Except for Charley Chase, whose name appears above the title, there is no cast list. Actors are introduced by an inter-title frame just before they appear on the screen. The IMDb cast list therefore uses this "order of appearance" sequence. See more »
In 2005, Milestone Film and Video copyrighted a version with a new piano music score composed and performed by 'David Drazin'. See more »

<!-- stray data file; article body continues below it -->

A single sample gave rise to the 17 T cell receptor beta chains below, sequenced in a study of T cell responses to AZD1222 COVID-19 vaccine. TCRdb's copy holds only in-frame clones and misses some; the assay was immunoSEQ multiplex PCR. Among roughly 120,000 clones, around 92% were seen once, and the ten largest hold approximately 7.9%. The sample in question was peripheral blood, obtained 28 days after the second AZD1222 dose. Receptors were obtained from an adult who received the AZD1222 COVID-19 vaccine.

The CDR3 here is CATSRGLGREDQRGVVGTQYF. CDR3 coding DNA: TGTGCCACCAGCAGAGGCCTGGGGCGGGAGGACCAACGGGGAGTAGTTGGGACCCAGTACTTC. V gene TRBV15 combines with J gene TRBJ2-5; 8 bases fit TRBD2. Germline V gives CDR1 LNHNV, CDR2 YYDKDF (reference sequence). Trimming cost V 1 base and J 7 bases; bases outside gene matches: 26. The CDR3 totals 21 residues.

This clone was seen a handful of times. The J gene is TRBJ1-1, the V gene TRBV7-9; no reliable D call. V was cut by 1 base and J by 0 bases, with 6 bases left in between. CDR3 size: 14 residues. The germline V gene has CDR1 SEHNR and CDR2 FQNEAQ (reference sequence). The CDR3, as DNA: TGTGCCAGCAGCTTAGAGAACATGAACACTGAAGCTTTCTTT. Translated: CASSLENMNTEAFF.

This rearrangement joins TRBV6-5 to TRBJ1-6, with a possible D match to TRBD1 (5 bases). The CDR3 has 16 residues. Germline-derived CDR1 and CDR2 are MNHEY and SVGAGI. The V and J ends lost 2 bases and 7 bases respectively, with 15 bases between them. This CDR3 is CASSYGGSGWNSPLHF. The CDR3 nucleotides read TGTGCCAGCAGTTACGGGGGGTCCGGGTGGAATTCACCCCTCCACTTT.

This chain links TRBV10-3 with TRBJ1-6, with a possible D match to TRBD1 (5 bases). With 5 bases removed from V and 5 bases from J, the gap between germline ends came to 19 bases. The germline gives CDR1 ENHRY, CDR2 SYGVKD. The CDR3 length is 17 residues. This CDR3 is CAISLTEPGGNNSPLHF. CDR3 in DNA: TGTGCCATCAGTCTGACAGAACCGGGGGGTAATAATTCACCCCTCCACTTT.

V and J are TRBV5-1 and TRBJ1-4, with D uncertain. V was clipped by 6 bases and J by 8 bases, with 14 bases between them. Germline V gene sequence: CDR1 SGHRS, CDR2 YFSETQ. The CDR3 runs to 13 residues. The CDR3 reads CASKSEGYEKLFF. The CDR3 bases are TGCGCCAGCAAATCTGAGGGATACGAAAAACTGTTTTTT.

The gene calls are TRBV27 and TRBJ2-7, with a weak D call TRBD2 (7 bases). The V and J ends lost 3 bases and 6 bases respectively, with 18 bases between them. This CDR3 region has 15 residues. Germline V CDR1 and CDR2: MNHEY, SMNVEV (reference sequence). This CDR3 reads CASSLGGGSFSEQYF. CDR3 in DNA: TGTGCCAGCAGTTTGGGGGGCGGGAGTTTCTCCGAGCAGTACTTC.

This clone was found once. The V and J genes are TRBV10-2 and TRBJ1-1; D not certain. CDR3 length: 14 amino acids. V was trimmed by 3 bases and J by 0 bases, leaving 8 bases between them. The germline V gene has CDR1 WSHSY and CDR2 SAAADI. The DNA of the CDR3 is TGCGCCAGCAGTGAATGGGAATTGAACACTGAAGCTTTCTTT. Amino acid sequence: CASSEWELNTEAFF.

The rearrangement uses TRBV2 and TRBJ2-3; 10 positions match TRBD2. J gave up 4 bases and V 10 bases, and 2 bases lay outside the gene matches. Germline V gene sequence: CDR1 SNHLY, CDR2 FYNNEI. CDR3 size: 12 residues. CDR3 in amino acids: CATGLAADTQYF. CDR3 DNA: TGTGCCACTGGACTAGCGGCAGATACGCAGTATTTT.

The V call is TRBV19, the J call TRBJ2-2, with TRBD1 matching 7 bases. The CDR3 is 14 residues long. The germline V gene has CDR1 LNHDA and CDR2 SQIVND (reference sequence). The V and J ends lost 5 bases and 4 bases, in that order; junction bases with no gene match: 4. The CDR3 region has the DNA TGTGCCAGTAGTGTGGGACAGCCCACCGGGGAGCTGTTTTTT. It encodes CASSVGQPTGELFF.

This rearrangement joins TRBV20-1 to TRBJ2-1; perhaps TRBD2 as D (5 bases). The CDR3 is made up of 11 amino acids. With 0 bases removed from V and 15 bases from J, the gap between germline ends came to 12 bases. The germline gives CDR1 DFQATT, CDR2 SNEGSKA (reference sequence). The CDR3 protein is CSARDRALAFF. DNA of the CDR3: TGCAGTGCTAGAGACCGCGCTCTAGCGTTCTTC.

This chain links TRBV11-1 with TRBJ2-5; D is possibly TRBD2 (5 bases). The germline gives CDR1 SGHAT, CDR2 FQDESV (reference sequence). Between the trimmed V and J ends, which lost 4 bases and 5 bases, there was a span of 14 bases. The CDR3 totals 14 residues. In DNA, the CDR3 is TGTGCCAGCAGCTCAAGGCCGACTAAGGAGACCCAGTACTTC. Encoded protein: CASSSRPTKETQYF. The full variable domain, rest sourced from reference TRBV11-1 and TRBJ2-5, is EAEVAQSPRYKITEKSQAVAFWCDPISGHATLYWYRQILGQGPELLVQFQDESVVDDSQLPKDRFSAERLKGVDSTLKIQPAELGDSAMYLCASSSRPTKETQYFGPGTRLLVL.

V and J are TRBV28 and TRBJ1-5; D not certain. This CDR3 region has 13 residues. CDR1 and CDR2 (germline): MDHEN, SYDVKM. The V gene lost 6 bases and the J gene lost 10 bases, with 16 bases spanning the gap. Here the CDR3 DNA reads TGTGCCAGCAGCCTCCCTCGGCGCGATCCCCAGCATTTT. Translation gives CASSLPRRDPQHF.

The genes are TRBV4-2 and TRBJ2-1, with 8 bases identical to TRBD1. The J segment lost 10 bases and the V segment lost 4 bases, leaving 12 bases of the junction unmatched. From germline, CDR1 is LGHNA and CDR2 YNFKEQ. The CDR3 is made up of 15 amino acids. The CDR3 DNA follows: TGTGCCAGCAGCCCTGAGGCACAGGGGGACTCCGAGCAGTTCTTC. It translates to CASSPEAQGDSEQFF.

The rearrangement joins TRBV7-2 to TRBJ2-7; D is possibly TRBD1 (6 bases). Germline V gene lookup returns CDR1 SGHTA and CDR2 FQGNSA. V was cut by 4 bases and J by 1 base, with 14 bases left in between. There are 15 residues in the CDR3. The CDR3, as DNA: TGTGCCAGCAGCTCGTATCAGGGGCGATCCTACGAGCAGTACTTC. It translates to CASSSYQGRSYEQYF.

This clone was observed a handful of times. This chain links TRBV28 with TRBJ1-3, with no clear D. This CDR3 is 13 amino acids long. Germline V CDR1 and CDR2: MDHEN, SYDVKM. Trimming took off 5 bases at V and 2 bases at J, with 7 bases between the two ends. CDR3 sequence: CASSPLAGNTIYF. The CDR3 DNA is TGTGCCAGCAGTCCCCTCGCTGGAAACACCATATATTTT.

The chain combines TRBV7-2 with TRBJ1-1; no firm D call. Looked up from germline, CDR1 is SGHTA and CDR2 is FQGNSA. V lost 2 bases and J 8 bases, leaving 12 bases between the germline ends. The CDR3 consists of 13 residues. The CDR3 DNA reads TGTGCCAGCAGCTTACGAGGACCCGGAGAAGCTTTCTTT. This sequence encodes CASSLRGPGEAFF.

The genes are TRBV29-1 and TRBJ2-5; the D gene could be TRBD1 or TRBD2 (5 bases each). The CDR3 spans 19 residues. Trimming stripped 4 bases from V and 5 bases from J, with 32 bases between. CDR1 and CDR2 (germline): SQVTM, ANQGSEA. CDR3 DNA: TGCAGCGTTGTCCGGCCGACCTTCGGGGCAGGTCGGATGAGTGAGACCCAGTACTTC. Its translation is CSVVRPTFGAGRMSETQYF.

Next up is one of my favorite Chases, "The Caretaker's Daughter" (1925). In fact, I laughed so much that I rewound my DVD and played it again. I laughed so much the second time, that – you guessed it! – I played it yet again. And the following night, I ran it a fourth time! So why isn't everyone as rapt in this movie as I am? Charley pulls such inimitable expressions of frustration and surprise and his timing is so impeccably polished; plus he's given such wonderful support by George Siegmann (any movie with George Siegmann is a must-see movie), Symona Boniface (as Siegmann's wife), Katherine Grant (Charley's wife – now there was a comic talent that Hollywood hardly ever used to advantage), James Parrott (the caretaker – a brilliant comedy writer as all Laurel and Hardy fans will readily testify), William J. Kelly (a charismatic stage actor), and last and also least as far as importance to the plot goes – except of course for a really neat fade-out – James Finlayson. When you compare the Chase two-reelers to other Roach shorts, you can see they were produced on a really top-budget by supremely gifted directors like Leo McCarey. So why doesn't everyone like "The Caretaker's Daughter?" I think a person's reaction has far more to do with how the movie is presented than the movie itself. Is the print attractive to look at, is it projected at the right speed, and above all, is it accompanied by a really accomplished musical score – not just canned music but preferably timed, scored and played specifically for this movie? In this case of the Chase shorts, the DVD manufacturers have really excelled themselves by hiring Don Kinnier, a really on-the-ball musician whose score is not only most foot-tappingly pleasant to listen to, but really augments the mood, the action, the laughs of every minute of this wonderful short of shorts, "The Caretaker's Daughter".
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